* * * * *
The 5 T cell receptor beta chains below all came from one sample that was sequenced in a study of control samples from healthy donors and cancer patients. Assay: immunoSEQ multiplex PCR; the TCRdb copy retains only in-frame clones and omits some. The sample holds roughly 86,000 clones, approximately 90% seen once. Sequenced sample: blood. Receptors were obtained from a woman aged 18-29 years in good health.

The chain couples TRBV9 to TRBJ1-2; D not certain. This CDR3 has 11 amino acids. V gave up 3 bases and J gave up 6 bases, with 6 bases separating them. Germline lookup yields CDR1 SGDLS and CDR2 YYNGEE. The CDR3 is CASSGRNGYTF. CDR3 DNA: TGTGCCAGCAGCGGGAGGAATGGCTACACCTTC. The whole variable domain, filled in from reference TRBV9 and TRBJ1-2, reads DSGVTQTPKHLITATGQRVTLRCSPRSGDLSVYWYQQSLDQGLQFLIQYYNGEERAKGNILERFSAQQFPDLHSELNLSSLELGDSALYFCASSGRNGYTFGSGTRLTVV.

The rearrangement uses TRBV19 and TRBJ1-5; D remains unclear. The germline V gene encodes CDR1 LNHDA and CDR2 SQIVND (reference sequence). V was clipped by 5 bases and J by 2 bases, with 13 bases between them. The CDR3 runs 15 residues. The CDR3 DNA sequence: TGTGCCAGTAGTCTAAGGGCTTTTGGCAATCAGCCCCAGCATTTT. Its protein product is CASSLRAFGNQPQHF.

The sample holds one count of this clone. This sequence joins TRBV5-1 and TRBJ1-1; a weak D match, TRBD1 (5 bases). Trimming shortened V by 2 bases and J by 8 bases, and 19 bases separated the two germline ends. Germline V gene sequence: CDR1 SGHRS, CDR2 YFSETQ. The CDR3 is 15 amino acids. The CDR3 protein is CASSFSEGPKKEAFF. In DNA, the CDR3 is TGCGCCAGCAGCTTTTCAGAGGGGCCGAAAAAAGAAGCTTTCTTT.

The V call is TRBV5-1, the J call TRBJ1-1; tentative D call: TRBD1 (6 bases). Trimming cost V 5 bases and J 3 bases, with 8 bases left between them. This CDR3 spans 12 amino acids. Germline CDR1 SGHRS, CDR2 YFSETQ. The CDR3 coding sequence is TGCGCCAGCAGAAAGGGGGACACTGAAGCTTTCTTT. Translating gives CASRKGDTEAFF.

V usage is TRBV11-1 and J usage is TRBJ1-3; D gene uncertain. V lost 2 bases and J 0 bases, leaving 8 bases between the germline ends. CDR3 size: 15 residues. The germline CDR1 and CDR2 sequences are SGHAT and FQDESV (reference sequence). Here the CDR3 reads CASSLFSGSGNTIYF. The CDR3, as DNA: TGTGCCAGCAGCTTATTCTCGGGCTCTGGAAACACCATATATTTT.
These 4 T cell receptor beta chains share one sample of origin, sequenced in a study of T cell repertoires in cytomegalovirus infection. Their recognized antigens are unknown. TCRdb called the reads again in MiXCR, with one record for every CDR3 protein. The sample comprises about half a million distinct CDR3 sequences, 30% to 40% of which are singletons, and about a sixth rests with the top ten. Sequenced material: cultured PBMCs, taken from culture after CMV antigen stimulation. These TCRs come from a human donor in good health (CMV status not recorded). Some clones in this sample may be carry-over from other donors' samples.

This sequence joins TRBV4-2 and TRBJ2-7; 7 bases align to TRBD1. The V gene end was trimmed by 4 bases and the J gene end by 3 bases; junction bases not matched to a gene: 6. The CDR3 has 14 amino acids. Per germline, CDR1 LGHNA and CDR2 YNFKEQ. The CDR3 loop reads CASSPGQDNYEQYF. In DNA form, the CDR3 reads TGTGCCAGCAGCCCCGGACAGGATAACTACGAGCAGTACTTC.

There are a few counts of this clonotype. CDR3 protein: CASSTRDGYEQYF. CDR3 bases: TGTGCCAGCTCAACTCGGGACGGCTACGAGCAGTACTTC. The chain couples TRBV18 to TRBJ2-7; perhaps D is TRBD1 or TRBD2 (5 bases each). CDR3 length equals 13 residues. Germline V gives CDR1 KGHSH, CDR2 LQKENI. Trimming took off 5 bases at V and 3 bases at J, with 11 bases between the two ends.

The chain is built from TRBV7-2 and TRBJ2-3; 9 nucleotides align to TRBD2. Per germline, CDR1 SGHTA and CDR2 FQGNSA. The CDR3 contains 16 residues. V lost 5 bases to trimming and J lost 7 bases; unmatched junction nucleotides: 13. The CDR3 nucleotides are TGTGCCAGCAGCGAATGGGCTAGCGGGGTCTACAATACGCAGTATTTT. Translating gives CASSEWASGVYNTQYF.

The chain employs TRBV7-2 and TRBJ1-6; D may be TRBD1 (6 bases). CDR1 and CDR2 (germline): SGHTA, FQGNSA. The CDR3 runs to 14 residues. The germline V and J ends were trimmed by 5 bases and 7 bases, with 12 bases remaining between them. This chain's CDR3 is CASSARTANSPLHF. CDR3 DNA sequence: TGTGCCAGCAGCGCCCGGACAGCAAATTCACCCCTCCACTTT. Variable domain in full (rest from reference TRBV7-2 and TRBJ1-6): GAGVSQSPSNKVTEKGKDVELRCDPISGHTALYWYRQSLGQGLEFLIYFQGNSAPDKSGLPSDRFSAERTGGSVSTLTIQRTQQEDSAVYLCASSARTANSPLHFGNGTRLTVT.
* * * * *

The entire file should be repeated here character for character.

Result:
The 5 T cell receptor beta chains below all came from one sample that was sequenced in a study of control samples from healthy donors and cancer patients. Assay: immunoSEQ multiplex PCR; the TCRdb copy retains only in-frame clones and omits some. The sample holds roughly 86,000 clones, approximately 90% seen once. Sequenced sample: blood. Receptors were obtained from a woman aged 18-29 years in good health.

The chain couples TRBV9 to TRBJ1-2; D not certain. This CDR3 has 11 amino acids. V gave up 3 bases and J gave up 6 bases, with 6 bases separating them. Germline lookup yields CDR1 SGDLS and CDR2 YYNGEE. The CDR3 is CASSGRNGYTF. CDR3 DNA: TGTGCCAGCAGCGGGAGGAATGGCTACACCTTC. The whole variable domain, filled in from reference TRBV9 and TRBJ1-2, reads DSGVTQTPKHLITATGQRVTLRCSPRSGDLSVYWYQQSLDQGLQFLIQYYNGEERAKGNILERFSAQQFPDLHSELNLSSLELGDSALYFCASSGRNGYTFGSGTRLTVV.

The rearrangement uses TRBV19 and TRBJ1-5; D remains unclear. The germline V gene encodes CDR1 LNHDA and CDR2 SQIVND (reference sequence). V was clipped by 5 bases and J by 2 bases, with 13 bases between them. The CDR3 runs 15 residues. The CDR3 DNA sequence: TGTGCCAGTAGTCTAAGGGCTTTTGGCAATCAGCCCCAGCATTTT. Its protein product is CASSLRAFGNQPQHF.

The sample holds one count of this clone. This sequence joins TRBV5-1 and TRBJ1-1; a weak D match, TRBD1 (5 bases). Trimming shortened V by 2 bases and J by 8 bases, and 19 bases separated the two germline ends. Germline V gene sequence: CDR1 SGHRS, CDR2 YFSETQ. The CDR3 is 15 amino acids. The CDR3 protein is CASSFSEGPKKEAFF. In DNA, the CDR3 is TGCGCCAGCAGCTTTTCAGAGGGGCCGAAAAAAGAAGCTTTCTTT.

The V call is TRBV5-1, the J call TRBJ1-1; tentative D call: TRBD1 (6 bases). Trimming cost V 5 bases and J 3 bases, with 8 bases left between them. This CDR3 spans 12 amino acids. Germline CDR1 SGHRS, CDR2 YFSETQ. The CDR3 coding sequence is TGCGCCAGCAGAAAGGGGGACACTGAAGCTTTCTTT. Translating gives CASRKGDTEAFF.

V usage is TRBV11-1 and J usage is TRBJ1-3; D gene uncertain. V lost 2 bases and J 0 bases, leaving 8 bases between the germline ends. CDR3 size: 15 residues. The germline CDR1 and CDR2 sequences are SGHAT and FQDESV (reference sequence). Here the CDR3 reads CASSLFSGSGNTIYF. The CDR3, as DNA: TGTGCCAGCAGCTTATTCTCGGGCTCTGGAAACACCATATATTTT.
These 4 T cell receptor beta chains share one sample of origin, sequenced in a study of T cell repertoires in cytomegalovirus infection. Their recognized antigens are unknown. TCRdb called the reads again in MiXCR, with one record for every CDR3 protein. The sample comprises about half a million distinct CDR3 sequences, 30% to 40% of which are singletons, and about a sixth rests with the top ten. Sequenced material: cultured PBMCs, taken from culture after CMV antigen stimulation. These TCRs come from a human donor in good health (CMV status not recorded). Some clones in this sample may be carry-over from other donors' samples.

This sequence joins TRBV4-2 and TRBJ2-7; 7 bases align to TRBD1. The V gene end was trimmed by 4 bases and the J gene end by 3 bases; junction bases not matched to a gene: 6. The CDR3 has 14 amino acids. Per germline, CDR1 LGHNA and CDR2 YNFKEQ. The CDR3 loop reads CASSPGQDNYEQYF. In DNA form, the CDR3 reads TGTGCCAGCAGCCCCGGACAGGATAACTACGAGCAGTACTTC.

There are a few counts of this clonotype. CDR3 protein: CASSTRDGYEQYF. CDR3 bases: TGTGCCAGCTCAACTCGGGACGGCTACGAGCAGTACTTC. The chain couples TRBV18 to TRBJ2-7; perhaps D is TRBD1 or TRBD2 (5 bases each). CDR3 length equals 13 residues. Germline V gives CDR1 KGHSH, CDR2 LQKENI. Trimming took off 5 bases at V and 3 bases at J, with 11 bases between the two ends.

The chain is built from TRBV7-2 and TRBJ2-3; 9 nucleotides align to TRBD2. Per germline, CDR1 SGHTA and CDR2 FQGNSA. The CDR3 contains 16 residues. V lost 5 bases to trimming and J lost 7 bases; unmatched junction nucleotides: 13. The CDR3 nucleotides are TGTGCCAGCAGCGAATGGGCTAGCGGGGTCTACAATACGCAGTATTTT. Translating gives CASSEWASGVYNTQYF.

The chain employs TRBV7-2 and TRBJ1-6; D may be TRBD1 (6 bases). CDR1 and CDR2 (germline): SGHTA, FQGNSA. The CDR3 runs to 14 residues. The germline V and J ends were trimmed by 5 bases and 7 bases, with 12 bases remaining between them. This chain's CDR3 is CASSARTANSPLHF. CDR3 DNA sequence: TGTGCCAGCAGCGCCCGGACAGCAAATTCACCCCTCCACTTT. Variable domain in full (rest from reference TRBV7-2 and TRBJ1-6): GAGVSQSPSNKVTEKGKDVELRCDPISGHTALYWYRQSLGQGLEFLIYFQGNSAPDKSGLPSDRFSAERTGGSVSTLTIQRTQQEDSAVYLCASSARTANSPLHFGNGTRLTVT.